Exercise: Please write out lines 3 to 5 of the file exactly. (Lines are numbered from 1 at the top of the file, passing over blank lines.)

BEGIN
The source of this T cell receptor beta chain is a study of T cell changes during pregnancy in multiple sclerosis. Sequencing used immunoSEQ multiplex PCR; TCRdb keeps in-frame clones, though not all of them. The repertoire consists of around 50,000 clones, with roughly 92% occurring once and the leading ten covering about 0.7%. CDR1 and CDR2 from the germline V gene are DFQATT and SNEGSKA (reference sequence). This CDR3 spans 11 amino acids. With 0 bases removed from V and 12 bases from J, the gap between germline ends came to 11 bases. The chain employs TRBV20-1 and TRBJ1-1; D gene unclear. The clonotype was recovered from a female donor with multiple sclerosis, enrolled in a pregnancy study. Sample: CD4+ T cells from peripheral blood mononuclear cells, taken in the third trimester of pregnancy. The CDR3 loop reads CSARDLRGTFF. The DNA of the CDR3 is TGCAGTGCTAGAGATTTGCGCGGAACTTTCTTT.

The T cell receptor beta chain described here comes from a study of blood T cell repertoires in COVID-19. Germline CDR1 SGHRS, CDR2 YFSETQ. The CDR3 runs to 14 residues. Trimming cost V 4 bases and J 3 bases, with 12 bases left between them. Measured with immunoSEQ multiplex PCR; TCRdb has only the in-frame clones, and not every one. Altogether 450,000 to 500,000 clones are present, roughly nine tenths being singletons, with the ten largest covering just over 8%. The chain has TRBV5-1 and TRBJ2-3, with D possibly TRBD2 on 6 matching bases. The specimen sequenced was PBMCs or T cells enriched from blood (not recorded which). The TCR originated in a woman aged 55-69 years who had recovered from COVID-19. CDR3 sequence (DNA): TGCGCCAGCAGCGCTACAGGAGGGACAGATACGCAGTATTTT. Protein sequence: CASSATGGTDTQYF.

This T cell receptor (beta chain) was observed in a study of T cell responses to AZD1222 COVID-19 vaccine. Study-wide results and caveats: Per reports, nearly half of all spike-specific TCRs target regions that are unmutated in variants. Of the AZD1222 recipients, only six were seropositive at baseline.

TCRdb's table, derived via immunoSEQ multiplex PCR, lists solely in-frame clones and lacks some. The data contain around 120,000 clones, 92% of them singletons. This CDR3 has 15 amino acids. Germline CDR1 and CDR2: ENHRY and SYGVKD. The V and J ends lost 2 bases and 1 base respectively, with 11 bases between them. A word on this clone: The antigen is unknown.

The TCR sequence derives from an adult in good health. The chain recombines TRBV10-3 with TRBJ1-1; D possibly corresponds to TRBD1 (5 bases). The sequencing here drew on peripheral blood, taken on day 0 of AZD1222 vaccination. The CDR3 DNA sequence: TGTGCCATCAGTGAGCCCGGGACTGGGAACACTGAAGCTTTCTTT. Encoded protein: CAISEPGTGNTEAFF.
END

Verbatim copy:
This T cell receptor (beta chain) was observed in a study of T cell responses to AZD1222 COVID-19 vaccine. Study-wide results and caveats: Per reports, nearly half of all spike-specific TCRs target regions that are unmutated in variants. Of the AZD1222 recipients, only six were seropositive at baseline.

TCRdb's table, derived via immunoSEQ multiplex PCR, lists solely in-frame clones and lacks some. The data contain around 120,000 clones, 92% of them singletons. This CDR3 has 15 amino acids. Germline CDR1 and CDR2: ENHRY and SYGVKD. The V and J ends lost 2 bases and 1 base respectively, with 11 bases between them. A word on this clone: The antigen is unknown.

The TCR sequence derives from an adult in good health. The chain recombines TRBV10-3 with TRBJ1-1; D possibly corresponds to TRBD1 (5 bases). The sequencing here drew on peripheral blood, taken on day 0 of AZD1222 vaccination. The CDR3 DNA sequence: TGTGCCATCAGTGAGCCCGGGACTGGGAACACTGAAGCTTTCTTT. Encoded protein: CAISEPGTGNTEAFF.